348950-350014 subjects 349256-349615
Re: frubygems -- quicker loading rubygems:"spooky" version
349105 [rogerpack200] oops yep thanks for the correction.
selective module include
349109 [billk@ct .c ] Howdy!
349138 [mguterl@gm i] You may want to look at Daniel Berger's "use" library. Although I
349142 [billk@ct .c ] Thanks! That got me started. I ended up with the following, which seems
349113 [jstevenson@y] I am sure that there is going to be info I leave out that you will need,
349116 [marnen@ma ne] Looks like you're in a Rails application. Where does convert.rb live?
349121 [jstevenson@y] These are the scripts that a rails application calls on, yes. However, I
349123 [marnen@ma ne] OK, so these scripts are not part of the Rails app, and the rails
349126 [jstevenson@y] proivisioner = GAppsProvisioning::ProvisioningAPI.new(p_domain,
349127 [marnen@ma ne] And are those classes defined anywhere?
349131 [jstevenson@y] Yes.
349157 [b.candler@po] script/runner -e production myscript.rb
349196 [jstevenson@y] Brian,
ruby debug version...
349114 [rogerpack200] I've been toying with the idea of creating a patched version of ruby
Re: class model question
349115 [Gurdipe.Dosa] ...
+ 349117 [aldric@tr vo] 1) This is the wrong forum in which to ask Rails questions
+ 349118 [globyy3000@h] 1. You're posting in the wrong forum. Try the rails forum.
String Matching Problem
349124 [mattbrooks@g] I need a way to accomplish the following. I can't figure out an elegant
+ 349128 [marnen@ma ne] A possible solution (untested, and probably susceptible to lots of
+ 349133 [shortcutter@] You can split your original string into an Array and start testing from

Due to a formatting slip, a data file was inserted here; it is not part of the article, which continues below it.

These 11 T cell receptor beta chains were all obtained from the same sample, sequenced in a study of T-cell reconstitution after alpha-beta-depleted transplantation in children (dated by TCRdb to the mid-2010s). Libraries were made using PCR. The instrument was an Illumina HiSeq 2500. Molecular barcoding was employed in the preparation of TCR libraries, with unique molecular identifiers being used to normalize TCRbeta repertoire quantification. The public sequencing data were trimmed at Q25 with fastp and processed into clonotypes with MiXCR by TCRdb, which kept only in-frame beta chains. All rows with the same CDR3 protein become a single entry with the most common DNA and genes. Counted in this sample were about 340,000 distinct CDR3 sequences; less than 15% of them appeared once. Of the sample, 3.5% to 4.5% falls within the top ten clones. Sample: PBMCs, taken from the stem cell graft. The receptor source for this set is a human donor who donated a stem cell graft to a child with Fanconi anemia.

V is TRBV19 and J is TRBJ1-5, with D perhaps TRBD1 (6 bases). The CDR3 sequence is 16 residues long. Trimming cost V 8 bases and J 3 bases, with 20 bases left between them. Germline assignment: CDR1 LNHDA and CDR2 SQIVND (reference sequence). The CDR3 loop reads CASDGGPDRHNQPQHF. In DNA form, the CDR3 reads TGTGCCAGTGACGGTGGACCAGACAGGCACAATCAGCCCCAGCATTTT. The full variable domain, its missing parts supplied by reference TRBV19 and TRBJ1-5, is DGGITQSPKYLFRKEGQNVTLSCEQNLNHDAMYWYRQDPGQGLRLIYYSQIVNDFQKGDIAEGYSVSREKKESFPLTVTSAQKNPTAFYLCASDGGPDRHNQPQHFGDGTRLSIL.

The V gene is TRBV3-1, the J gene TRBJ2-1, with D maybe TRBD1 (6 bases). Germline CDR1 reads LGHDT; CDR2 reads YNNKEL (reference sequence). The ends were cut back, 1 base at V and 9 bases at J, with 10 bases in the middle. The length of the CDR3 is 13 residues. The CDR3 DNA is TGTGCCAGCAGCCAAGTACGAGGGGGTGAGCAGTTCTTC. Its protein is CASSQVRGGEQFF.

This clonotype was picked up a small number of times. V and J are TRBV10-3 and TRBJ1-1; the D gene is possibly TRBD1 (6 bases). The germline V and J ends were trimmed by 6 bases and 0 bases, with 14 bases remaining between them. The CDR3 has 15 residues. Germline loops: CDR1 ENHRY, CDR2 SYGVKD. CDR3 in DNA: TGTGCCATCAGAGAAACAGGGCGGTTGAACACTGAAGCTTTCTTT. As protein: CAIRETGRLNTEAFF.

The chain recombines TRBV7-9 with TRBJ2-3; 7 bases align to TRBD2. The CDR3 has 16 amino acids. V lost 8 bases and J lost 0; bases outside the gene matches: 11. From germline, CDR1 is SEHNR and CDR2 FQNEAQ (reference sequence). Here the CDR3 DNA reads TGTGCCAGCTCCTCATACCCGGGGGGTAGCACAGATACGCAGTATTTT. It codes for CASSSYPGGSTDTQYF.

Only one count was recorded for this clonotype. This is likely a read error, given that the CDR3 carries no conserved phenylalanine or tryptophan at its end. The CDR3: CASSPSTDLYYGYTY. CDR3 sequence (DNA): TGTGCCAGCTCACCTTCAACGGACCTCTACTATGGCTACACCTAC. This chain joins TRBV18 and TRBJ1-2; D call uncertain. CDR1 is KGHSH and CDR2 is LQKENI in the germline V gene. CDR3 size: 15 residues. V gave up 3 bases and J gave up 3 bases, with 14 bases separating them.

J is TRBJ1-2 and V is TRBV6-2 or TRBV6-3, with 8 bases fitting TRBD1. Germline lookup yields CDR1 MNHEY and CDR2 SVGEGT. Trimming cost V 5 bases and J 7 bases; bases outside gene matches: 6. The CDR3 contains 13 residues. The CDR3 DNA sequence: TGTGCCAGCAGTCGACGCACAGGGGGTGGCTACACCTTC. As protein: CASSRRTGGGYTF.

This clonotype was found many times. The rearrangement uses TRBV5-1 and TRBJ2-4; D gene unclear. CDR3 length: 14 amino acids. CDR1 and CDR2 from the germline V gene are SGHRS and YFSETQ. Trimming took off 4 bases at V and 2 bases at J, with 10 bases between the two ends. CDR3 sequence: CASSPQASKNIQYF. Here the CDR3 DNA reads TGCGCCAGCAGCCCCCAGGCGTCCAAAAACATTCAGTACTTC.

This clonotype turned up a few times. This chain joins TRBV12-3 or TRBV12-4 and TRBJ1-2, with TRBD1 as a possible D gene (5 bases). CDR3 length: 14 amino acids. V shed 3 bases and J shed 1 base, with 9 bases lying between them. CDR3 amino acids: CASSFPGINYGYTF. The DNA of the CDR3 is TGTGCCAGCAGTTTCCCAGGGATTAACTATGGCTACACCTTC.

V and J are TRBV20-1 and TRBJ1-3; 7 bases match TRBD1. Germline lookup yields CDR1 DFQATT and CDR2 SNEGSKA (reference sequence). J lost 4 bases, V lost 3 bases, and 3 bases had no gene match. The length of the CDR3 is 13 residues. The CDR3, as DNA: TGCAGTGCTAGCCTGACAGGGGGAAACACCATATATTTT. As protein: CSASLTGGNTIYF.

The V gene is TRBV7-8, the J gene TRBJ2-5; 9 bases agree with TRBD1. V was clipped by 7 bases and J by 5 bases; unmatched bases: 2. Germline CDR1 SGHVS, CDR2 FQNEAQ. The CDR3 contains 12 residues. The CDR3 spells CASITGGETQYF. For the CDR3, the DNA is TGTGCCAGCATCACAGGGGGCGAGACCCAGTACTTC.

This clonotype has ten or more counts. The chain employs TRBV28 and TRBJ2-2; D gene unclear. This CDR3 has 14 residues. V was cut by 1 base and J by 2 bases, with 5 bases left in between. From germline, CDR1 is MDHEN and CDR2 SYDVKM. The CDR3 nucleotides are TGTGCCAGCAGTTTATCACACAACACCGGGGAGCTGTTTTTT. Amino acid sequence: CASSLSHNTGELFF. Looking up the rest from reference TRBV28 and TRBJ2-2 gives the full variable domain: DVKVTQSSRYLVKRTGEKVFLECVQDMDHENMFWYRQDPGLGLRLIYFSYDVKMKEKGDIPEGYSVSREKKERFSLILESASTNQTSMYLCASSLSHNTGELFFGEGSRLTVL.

| 349148 [richard_wilt] Here is a quick implementation. I did not spend that much time on it so
+ 349152 [kabkab@do am] Does this work?
+ 349156 [b.candler@po] blah = "CHLE,231,1"
349174 [mattbrooks@g] I appreciate everyone's input, It seems like they should all work, and
349180 [shortcutter@] What does "received" mean? Is this some kind of network interface?
349187 [mattbrooks@g] Okay, thanks for asking.
349194 [shortcutter@] Um, I have to say I'm a bit stumped. First of all, from your
349205 [mattbrooks@g] I tried each, gets, and readline, none of which returned anything...
349206 [mattbrooks@g] Actually .each works, I am trying this now to see if speed is little
Are you interested?
349125 [baiacristian] Watch free tv online 320 channels from 32 countries
[ANN] JRuby 1.4.0RC3 Released
349137 [tom.enebo@gm] The JRuby community is pleased to announce the release of JRuby 1.4.0RC3
Ruby in Australia...
349140 [rubyhacker@g] I have talked with two or three Rubyists in Australia --
349144 [has.sox@gm i] Hey Hal,
349173 [james@gr ys ] That's why we want you to host one. It gives us an excellent excuse
349250 [has.sox@gm i] Well in that case I don't see how we can't have one! Most of the chatter
Having issues with exception
349141 [kylearippee@] program that will allow me to run a file containing a directory listing
349238 [nyarly@gm il] Your problem is that you're catching the exception outside of the loop. Try
349242 [marnen@ma ne] Should that matter? The extension is still happening after the begin,
349243 [marnen@ma ne] Sorry, I meant "exception", not "extension", obviously! :P
349244 [nyarly@gm il] From the OPs description of the problem, and the code presented, yes, the
349246 [marnen@ma ne] I think you're right about what the OP wants. I had initially thought
349255 [kylearippee@] Thank you so much guys. IT WORKS!!!! We have seriously been beating our
349274 [marnen@ma ne] Yeah, I'm @marnen (big surprise... :) ).
[OT]Re: Test your ruby skill
349151 [devguy.ca@gm] You're welcome Ravenndrean, I look forward to your next set of questions!
What us binding objects
349159 [thillaibooks] What is the usage of binding objects
+ 349160 [paul@po ly n] What?
| 349162 [thillaibooks] Posted via http://www.ruby-forum.com/.
+ 349175 [glennj@nc .c] Principally, to specify the context in which you want to evaluate some code
349163 [natarajan334] WELCOME TO
Cloning only when necessary
349165 [shortcutter@] if you want to make sure you get a copy of an instance that nobody
Open an explorer window
349167 [eric.ramsey@] Does anyone know how to open a windows explorer window with Ruby?
349168 [timsheehy@gm] Would this work?
349169 [shawn42@gm i] system("start C:\somepath")
349170 [eric.ramsey@] Thanks,this works
Welcome to www.pickbuygoods.com
349176 [clg043@gm il] Welcome to www.pickbuygoods.com